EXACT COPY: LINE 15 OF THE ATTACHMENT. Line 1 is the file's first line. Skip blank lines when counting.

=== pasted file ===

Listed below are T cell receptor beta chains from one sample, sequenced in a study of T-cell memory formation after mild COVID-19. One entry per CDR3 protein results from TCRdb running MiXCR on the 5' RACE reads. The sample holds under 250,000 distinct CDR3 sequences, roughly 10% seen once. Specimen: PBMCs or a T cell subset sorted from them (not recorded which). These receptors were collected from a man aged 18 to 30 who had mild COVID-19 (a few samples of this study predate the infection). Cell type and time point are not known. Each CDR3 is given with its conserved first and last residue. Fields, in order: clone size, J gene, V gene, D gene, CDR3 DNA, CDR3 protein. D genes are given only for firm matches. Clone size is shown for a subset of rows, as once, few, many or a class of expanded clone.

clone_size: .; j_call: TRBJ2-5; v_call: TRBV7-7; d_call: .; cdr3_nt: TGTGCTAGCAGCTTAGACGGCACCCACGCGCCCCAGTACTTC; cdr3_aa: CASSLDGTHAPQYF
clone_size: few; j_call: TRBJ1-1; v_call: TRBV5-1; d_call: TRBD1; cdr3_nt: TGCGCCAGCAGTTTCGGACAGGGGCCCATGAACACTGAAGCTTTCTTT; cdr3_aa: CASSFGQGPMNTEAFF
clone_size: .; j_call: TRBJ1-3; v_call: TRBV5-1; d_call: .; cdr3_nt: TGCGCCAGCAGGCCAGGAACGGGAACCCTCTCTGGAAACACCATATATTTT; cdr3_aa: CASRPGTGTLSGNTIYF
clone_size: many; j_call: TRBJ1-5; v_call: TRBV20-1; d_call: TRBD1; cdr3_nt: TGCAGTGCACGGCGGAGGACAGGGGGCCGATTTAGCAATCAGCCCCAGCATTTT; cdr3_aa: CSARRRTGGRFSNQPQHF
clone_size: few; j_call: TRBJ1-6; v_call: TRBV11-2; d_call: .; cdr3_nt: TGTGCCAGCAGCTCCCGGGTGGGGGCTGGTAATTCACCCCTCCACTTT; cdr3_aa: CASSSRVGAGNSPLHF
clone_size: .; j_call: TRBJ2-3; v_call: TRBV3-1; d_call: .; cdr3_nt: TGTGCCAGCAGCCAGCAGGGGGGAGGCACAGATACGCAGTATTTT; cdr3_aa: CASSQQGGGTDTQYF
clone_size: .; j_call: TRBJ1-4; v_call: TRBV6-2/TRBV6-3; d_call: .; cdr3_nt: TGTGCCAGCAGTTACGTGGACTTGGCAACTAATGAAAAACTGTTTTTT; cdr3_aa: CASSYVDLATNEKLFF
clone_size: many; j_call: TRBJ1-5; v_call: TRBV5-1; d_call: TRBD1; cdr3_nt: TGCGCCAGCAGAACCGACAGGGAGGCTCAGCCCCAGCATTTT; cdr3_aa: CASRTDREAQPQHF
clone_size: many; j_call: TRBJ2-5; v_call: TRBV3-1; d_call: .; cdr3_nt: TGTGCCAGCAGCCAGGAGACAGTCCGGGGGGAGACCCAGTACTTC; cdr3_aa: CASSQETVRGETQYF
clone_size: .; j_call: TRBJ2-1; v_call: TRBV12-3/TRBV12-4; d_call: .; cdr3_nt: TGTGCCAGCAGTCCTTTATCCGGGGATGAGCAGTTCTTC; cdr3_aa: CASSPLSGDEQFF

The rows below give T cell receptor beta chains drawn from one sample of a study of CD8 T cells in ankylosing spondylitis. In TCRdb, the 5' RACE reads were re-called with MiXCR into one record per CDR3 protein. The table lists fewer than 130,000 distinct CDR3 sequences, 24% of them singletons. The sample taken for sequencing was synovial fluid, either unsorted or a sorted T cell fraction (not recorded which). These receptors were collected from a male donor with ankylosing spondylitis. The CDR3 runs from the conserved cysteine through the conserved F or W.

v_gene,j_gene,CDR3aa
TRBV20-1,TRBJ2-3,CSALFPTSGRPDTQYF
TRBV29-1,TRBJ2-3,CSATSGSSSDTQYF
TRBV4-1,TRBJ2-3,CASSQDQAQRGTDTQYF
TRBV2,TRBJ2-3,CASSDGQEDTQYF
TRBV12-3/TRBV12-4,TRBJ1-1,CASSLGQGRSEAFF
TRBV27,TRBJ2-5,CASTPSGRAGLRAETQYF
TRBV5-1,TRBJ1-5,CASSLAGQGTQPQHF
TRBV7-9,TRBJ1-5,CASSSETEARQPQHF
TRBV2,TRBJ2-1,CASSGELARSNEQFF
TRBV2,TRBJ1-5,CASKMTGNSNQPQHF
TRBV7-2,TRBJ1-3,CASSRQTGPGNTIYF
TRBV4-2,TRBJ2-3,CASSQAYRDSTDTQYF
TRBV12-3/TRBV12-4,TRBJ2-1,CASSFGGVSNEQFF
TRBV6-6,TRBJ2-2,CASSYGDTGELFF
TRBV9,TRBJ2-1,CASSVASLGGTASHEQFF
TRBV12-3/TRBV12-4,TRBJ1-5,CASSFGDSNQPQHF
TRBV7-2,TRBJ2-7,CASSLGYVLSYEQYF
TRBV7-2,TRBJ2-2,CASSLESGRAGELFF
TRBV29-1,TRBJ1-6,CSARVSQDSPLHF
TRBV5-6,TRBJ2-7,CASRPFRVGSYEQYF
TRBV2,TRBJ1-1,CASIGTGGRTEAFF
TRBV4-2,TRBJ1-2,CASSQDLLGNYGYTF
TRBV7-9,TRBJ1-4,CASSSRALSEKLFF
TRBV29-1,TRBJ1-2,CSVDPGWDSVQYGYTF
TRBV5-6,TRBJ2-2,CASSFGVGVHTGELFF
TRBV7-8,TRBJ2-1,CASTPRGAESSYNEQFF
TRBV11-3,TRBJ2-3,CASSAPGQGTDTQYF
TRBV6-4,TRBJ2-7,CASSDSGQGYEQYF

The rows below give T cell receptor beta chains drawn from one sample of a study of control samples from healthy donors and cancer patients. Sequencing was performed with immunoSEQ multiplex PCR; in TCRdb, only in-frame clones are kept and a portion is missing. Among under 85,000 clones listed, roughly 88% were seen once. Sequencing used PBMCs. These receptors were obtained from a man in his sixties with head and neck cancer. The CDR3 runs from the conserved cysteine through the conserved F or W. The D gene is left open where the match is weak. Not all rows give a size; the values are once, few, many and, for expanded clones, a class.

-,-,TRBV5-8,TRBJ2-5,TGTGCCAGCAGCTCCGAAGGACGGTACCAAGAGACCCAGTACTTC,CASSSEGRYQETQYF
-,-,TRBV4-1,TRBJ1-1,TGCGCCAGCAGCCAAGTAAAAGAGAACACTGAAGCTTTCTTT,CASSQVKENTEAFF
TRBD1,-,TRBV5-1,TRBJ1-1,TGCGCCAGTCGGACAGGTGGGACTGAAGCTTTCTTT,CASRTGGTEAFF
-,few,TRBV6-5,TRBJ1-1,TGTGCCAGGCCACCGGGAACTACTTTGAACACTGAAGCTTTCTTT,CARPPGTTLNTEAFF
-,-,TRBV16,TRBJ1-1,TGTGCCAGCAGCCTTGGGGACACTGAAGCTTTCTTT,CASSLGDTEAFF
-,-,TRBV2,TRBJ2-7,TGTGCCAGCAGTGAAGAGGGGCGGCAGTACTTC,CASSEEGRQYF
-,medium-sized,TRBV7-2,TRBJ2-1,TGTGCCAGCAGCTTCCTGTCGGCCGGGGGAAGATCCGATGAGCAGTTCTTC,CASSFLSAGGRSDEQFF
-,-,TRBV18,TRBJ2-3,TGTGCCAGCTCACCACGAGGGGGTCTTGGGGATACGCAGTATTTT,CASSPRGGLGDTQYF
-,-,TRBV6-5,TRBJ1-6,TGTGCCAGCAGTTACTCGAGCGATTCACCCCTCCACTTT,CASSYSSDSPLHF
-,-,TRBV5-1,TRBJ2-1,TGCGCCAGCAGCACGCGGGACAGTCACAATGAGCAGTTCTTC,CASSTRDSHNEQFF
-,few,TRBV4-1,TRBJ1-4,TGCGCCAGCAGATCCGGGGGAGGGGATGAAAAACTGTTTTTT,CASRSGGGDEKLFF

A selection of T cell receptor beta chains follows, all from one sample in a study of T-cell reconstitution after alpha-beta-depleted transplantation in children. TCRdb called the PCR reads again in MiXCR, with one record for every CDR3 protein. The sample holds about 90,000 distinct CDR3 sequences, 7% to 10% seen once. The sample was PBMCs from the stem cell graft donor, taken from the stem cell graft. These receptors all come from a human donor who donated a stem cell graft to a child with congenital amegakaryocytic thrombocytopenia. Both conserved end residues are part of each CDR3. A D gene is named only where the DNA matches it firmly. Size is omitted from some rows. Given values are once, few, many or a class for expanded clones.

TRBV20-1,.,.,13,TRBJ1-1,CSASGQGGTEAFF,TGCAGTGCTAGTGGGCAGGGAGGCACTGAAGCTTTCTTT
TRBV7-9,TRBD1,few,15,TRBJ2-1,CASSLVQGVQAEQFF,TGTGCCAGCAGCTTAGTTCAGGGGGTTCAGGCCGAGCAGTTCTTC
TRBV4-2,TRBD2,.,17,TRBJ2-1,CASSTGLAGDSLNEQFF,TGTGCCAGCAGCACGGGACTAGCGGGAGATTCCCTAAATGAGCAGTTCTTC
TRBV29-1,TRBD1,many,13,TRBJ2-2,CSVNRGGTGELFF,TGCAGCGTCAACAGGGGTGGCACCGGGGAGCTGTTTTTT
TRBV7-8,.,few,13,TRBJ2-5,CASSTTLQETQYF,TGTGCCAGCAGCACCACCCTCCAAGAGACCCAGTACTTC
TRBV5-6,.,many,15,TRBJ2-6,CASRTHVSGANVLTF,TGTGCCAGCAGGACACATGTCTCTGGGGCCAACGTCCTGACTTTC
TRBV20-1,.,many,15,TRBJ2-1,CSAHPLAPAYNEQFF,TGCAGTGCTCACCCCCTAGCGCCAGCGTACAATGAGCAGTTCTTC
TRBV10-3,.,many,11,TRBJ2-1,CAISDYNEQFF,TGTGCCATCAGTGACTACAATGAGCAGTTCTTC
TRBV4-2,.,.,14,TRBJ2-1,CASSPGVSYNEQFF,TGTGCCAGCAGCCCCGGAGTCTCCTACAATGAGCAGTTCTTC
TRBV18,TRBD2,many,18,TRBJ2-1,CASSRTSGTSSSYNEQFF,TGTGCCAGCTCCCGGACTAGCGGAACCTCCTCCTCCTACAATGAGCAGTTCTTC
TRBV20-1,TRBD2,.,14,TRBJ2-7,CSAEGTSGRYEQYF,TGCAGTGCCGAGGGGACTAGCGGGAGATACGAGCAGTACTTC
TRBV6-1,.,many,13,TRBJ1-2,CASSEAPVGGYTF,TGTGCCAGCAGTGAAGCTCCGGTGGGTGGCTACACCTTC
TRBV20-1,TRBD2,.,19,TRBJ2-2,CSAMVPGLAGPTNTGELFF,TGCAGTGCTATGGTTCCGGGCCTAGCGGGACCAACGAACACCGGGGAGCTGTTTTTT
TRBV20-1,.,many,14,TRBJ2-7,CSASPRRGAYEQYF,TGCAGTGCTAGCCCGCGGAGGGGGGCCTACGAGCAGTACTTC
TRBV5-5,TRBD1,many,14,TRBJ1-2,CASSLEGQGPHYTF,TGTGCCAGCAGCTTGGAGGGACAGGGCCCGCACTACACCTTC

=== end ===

TRBV29-1,TRBJ2-3,CSATSGSSSDTQYF